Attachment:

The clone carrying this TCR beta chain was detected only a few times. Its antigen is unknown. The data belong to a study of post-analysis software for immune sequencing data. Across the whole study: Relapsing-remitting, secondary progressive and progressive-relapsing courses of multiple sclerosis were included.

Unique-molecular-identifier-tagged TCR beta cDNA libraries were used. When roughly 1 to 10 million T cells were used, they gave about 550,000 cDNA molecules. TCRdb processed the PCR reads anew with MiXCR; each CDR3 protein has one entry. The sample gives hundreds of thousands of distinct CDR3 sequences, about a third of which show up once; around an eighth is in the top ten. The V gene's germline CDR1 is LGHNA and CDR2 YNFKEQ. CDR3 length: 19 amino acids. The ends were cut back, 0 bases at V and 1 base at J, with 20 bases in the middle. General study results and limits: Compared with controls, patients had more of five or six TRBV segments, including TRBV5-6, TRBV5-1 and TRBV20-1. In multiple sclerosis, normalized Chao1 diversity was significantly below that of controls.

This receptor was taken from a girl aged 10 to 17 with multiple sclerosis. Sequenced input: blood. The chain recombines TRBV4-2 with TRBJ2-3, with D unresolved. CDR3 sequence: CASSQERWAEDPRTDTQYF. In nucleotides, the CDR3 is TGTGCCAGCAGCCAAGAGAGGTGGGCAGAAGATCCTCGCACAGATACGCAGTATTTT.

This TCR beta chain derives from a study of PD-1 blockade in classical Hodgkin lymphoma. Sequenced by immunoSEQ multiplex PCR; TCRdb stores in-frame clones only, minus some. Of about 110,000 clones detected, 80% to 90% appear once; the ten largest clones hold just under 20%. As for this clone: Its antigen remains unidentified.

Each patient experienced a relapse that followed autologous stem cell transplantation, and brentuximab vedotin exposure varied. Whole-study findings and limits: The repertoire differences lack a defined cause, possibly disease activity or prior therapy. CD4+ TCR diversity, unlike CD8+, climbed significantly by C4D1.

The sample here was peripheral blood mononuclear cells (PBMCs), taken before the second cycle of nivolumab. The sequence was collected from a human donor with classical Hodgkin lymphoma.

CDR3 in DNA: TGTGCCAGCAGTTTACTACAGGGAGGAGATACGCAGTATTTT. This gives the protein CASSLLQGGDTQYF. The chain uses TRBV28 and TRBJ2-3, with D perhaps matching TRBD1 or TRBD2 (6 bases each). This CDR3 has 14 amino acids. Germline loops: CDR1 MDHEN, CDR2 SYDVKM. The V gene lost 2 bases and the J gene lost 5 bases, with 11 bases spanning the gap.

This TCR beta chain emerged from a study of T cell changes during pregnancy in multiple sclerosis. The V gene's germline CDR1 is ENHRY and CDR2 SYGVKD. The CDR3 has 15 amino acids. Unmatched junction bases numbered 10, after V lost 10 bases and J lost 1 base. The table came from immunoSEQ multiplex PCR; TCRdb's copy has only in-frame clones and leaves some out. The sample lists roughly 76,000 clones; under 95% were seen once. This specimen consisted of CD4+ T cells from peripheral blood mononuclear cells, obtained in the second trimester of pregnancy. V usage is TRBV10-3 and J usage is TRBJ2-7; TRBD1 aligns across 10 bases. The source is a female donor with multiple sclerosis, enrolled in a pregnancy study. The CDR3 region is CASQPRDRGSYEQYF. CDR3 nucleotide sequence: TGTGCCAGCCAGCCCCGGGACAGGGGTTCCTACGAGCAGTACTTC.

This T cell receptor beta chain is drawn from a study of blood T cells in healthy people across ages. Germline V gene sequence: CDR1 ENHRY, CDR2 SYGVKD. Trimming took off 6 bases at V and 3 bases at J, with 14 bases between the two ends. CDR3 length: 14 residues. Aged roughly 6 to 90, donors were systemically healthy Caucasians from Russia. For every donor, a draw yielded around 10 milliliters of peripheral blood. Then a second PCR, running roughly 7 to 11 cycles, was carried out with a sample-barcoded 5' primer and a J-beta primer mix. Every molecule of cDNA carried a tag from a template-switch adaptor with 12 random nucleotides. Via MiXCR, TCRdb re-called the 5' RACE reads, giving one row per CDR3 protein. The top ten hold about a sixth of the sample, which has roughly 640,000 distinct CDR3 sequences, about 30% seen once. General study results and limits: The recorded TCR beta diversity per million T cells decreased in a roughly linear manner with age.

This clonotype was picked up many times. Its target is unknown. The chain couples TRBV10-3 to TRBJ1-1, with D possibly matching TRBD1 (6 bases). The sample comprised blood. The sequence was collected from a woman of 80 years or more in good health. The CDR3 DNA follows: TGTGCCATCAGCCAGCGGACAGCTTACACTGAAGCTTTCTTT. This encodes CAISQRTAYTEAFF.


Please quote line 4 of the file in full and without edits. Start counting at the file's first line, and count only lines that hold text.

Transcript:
This TCR beta chain derives from a study of PD-1 blockade in classical Hodgkin lymphoma. Sequenced by immunoSEQ multiplex PCR; TCRdb stores in-frame clones only, minus some. Of about 110,000 clones detected, 80% to 90% appear once; the ten largest clones hold just under 20%. As for this clone: Its antigen remains unidentified.